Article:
If $\mathscr{A}_{1},\mathscr{A}_{2},\ldots,\mathscr{A}_{n}$ entail $\mathscr{C}$ in TFL, then $\mathscr{A}_{1},\mathscr{A}_{2},\ldots,\mathscr{A}_{n}\therefore\mathscr{C}$ is valid.

Here’s why. Suppose $\mathscr{A}_{1},\mathscr{A}_{2},\ldots,\mathscr{A}_{n}$ entail $\mathscr{C}$ in TFL. Can it happen that the argument $\mathscr{A}_{1},\mathscr{A}_{2},\ldots,\mathscr{A}_{n}\therefore\mathscr{C}$ is invalid? Then there would be a case which makes all of $\mathscr{A}_{1},\mathscr{A}_{2},\ldots,\mathscr{A}_{n}$ true and $\mathscr{C}$ false, relative to some symbolization key. This case would generate a valuation of the sentence letters occurring in $\mathscr{A}_{1},\mathscr{A}_{2},\ldots,\mathscr{A}_{n}$, and $\mathscr{C}$: take the truth value of any sentence letter to be just the truth value of the corresponding sentence in the case in question. This valuation would also make $\mathscr{A}_{1},\mathscr{A}_{2},\ldots,\mathscr{A}_{n}$ true and $\mathscr{C}$ false, since truth values are determined from the truth values of sentence letters by the truth tables of the connectives, and the truth values of the sentence letters are the same in the valuation as they are in the (imagined) case. But this is impossible, since we’ve assumed that $\mathscr{A}_{1},\mathscr{A}_{2},\ldots,\mathscr{A}_{n}$ entail $\mathscr{C}$ in TFL, and so there is no valuation which makes all of $\mathscr{A}_{1},\mathscr{A}_{2},\ldots,\mathscr{A}_{n}$ true and also makes $\mathscr{C}$ false. So it can’t happen that the argument $\mathscr{A}_{1},\mathscr{A}_{2},\ldots,\mathscr{A}_{n}\therefore\mathscr{C}$ is invalid; consequently, it must be valid.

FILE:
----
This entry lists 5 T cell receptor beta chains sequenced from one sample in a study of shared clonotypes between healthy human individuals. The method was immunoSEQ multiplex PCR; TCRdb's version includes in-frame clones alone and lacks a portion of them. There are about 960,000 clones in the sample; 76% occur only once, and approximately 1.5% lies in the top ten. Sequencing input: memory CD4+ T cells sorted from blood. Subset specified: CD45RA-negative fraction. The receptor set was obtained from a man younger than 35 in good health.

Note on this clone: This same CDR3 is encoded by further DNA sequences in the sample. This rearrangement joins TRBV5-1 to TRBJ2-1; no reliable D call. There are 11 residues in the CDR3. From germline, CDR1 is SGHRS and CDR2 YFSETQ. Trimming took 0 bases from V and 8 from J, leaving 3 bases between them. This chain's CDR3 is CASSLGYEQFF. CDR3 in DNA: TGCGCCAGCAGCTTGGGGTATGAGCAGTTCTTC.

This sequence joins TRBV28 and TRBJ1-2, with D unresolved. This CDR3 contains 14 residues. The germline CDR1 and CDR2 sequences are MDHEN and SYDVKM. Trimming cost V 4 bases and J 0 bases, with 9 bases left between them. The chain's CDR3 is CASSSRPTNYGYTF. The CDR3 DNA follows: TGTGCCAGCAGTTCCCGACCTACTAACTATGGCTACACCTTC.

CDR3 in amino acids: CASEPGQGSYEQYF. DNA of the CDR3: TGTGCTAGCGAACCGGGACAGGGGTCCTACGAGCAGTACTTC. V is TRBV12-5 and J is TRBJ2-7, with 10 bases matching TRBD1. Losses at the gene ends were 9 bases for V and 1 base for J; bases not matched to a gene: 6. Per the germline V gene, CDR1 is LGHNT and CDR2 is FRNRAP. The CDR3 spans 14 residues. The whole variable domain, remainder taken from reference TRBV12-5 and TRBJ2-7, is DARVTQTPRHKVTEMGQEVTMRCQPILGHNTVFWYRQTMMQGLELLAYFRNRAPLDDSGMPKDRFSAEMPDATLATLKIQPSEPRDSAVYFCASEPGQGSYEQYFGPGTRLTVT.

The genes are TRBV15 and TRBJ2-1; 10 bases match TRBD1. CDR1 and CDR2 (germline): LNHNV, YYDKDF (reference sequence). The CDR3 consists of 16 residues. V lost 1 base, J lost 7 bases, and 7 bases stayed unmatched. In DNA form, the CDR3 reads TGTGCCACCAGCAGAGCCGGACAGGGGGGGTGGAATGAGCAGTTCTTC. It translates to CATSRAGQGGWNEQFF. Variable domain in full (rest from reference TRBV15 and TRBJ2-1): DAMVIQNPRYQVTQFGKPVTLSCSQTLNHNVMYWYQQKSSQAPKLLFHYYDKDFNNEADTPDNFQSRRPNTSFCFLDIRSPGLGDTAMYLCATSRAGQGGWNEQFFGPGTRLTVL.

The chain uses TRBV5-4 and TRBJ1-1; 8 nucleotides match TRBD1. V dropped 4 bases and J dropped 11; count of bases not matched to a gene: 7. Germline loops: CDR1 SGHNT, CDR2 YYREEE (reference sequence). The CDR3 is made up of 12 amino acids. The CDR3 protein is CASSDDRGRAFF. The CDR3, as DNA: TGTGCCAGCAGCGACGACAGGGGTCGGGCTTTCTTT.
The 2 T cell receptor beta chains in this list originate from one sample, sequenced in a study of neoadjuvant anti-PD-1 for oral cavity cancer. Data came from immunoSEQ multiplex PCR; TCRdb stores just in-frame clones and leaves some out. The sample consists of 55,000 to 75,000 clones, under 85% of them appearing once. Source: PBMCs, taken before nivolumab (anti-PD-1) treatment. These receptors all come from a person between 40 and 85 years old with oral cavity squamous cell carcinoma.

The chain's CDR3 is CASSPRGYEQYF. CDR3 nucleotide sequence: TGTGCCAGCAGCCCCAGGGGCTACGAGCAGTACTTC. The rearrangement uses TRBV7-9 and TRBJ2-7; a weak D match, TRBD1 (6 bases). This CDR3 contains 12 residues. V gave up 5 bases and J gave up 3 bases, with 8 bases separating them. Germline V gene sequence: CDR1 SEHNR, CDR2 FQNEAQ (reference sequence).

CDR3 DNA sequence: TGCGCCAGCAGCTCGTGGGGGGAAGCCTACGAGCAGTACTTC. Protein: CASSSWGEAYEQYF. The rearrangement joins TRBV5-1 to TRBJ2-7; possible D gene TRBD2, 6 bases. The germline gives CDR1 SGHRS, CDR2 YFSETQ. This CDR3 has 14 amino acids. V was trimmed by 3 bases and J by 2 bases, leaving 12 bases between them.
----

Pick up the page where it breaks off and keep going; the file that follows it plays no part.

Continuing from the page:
In short, we have a way to test for the validity of English arguments. First, we symbolize them in TFL; then we test for entailment in TFL using truth tables.

## 12.5 The double turnstile

In what follow, we will use the notion of entailment rather a lot in this book. It will help us, then, to introduce a symbol that abbreviates it. Rather than saying that the TFL sentences $\mathscr{A}_{1}$, $\mathscr{A}_{2}$, … and $\mathscr{A}_{n}$ together entail $\mathscr{C}$, we will abbreviate this by:

$\mathscr{A}_{1},\mathscr{A}_{2},\dots,\mathscr{A}_{n}\vDash\mathscr{C}$